The Impact of Spatial Decision Variables Influencing Crop Rotation on Phosphorus Load Reduction: A Hydrologic Modeling Approach
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Non-point source anthropogenic nutrient loading through intensive farming practices is a global source of water quality degradation by creating harmful algal blooms in aquatic ecosystems. Phosphorus, as the key nutrient in this process, has received much attention in different studies as well as conservation programs aimed at mitigating the transfer of polluting nutrients to freshwater resources. Central to conservation initiatives developed to maintain and improve water quality is the application of the Conservation Practices (CPs), introduced widely as practical, cost-effective measures with overall positive impacts on the rate of nutrient load reductions from farmlands to freshwater resources. Crop rotation is one of the field-based BMPs applied to maintain the overall soil fertility and preventing the displacement of the topsoil layers by surface water runoff across the agricultural watersheds. The underlying concept in the application of this particular BMP is a deviation from the monoculture cropping system by integrating different crops into the farming process. This way, cultivated soils do not lose key nutrients, which are necessary for crop growth, and the overall crop productivity remains unchanged in the landscape. The successful implementation of crop rotation highly depends on planning the rotation process, which is influenced by a variety of environmental, structural, and managerial factors, including the size of farmlands, climate variability, crop type, level of implementation, soil type, and market prices among other factors. Each of these decision variables is subject to variation depending upon the variability of other factors, the complexity of watersheds upon which this BMP is implemented, and the overall objectives of the BMP adoption. This study aims to investigate two of these decision variables and their potential impacts on phosphorus load reductions through a scenario-based hydrologic modeling framework developed to iv assess the post-crop rotation water quality improvements across the Medway Creek Watershed, situated in the Lake Erie Basin in Ontario, Canada. These variables are the spatial pattern of crop rotation and its level of implementation, assessed at the watershed scale through the modifications made to the delineation of the basic Hydrologic Response Units (HRUs) in the modeling process as well as certain assumptions in the management schedules, and decision rules required for the integration of crop rotation into the proposed modeling framework and optimal placement of this non-structural BMP across the watershed. The main modeling package utilized in this study is the Soil and Water Assessment Tool (SWAT), used in conjunction with the ArcGIS and IBMSPSS tools to allow for spatial assessment and statistical analyses of the proposed hydrologic modeling results, respectively. Following in-depth statistical analyses of the scenarios, the results of the study elicit the critical role of both factors by proposing optimal ranges of application on the watershed under study. Accordingly, to achieve optimal implementation results compared to the baseline scenario, which has the zero rate of implementation, conservation initiatives in the watershed are encouraged to consider the targeted placement of crop rotation on half of the lands under cultivation. Despite, having a statistically significant impact on water quality compared to the baseline scenario, the random distribution scenario is less effective than the targeted scenario in mitigation of total phosphorus load. Similarly, compared to the medium rate of implementation the targeted placement in a higher proportion of the cultivated areas did not lead to statistically significant results but may be considered depending upon the purpose and scope of implementation.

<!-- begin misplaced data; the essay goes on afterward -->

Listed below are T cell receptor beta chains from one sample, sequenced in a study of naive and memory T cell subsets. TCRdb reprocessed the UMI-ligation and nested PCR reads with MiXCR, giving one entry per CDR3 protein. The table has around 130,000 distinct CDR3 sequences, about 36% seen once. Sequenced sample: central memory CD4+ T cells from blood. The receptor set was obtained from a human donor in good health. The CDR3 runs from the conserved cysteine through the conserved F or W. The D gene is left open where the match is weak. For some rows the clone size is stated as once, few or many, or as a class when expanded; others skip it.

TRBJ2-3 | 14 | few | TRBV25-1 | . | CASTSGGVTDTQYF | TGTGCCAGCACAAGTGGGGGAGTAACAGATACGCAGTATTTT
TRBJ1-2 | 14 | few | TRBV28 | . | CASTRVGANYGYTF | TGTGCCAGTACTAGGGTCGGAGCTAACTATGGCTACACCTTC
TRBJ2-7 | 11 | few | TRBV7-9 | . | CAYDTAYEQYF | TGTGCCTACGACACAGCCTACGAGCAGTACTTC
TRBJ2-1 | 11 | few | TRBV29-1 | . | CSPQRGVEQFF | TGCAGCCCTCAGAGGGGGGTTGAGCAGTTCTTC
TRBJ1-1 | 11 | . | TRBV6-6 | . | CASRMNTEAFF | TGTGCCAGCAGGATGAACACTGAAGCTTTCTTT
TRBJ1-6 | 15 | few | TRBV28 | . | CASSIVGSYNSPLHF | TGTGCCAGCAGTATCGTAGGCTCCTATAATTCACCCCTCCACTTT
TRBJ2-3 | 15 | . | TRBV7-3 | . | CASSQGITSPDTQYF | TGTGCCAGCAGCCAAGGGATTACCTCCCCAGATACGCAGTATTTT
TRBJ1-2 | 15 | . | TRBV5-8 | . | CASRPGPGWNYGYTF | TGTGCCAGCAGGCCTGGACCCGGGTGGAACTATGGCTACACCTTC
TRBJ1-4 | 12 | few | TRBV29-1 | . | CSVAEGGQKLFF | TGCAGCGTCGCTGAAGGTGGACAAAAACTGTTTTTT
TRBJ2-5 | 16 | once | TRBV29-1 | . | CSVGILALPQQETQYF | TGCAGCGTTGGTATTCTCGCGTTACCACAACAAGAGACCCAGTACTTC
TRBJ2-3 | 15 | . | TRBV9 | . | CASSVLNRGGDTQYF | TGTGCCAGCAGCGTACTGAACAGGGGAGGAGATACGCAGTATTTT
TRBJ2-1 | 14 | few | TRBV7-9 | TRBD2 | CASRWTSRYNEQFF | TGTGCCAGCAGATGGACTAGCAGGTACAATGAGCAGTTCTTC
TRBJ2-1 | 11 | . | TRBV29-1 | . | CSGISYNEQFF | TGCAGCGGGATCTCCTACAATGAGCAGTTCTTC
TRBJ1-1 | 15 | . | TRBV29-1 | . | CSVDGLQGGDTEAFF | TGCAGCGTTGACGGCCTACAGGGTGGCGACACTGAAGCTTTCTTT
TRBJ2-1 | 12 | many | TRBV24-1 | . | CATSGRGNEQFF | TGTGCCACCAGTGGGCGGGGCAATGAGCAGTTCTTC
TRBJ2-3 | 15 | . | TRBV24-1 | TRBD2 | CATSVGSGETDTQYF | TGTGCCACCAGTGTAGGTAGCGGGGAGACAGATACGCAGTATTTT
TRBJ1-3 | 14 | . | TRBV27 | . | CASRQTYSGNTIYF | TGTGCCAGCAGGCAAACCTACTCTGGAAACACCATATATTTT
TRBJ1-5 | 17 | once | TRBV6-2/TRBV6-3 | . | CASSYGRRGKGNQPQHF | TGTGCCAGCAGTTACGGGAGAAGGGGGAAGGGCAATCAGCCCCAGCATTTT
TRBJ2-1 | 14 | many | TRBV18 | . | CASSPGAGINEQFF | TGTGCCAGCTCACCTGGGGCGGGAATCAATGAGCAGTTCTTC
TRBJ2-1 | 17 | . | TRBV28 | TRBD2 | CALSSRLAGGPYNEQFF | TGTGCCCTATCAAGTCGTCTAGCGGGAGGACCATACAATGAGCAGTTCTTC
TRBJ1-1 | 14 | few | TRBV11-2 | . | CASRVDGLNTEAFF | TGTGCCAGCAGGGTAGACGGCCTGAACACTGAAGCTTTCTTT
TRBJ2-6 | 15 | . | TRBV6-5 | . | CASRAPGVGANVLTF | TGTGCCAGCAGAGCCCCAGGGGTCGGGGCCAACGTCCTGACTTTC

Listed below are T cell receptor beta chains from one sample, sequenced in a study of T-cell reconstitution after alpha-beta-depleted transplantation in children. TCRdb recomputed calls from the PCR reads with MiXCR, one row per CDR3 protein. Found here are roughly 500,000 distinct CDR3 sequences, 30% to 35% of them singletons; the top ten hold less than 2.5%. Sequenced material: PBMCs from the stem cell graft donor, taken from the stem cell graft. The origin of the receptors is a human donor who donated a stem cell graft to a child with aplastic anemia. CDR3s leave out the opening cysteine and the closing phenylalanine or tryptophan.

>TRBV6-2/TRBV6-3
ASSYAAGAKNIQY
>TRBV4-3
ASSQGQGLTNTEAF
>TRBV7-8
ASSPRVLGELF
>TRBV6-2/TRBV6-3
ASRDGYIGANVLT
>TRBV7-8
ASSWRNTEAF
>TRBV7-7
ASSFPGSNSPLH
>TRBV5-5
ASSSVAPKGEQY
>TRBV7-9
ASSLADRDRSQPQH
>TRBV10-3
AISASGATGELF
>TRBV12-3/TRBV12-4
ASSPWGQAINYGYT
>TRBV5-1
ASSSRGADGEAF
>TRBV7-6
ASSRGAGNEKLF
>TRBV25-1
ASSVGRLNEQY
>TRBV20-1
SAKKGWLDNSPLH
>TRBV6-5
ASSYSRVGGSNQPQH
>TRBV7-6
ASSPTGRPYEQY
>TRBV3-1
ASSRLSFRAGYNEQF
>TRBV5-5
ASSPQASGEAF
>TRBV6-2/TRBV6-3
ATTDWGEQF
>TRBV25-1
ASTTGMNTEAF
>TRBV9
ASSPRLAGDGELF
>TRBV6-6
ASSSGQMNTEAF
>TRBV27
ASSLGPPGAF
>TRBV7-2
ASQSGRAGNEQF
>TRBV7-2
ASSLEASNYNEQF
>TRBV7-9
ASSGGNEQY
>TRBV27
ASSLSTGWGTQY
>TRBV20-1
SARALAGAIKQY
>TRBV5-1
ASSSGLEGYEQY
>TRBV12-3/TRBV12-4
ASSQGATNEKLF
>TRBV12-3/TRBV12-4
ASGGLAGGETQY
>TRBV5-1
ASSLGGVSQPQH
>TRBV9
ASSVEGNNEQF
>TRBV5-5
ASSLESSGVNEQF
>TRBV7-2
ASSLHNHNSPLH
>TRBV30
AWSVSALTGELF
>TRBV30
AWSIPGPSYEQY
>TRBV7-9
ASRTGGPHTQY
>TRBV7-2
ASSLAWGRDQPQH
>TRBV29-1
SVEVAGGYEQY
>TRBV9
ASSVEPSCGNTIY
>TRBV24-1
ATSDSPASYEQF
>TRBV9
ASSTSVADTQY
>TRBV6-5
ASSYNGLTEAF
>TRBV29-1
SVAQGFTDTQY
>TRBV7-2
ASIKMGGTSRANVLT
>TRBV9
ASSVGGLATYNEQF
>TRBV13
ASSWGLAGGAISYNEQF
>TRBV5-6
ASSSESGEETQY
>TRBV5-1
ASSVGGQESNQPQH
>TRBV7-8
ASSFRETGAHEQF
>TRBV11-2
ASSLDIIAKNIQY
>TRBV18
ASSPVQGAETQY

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Seyedeh Nayyer Mirnasl Bonab (2020). The Impact of Spatial Decision Variables Influencing Crop Rotation on Phosphorus Load Reduction: A Hydrologic Modeling Approach. UWSpace. http://hdl.handle.net/10012/15471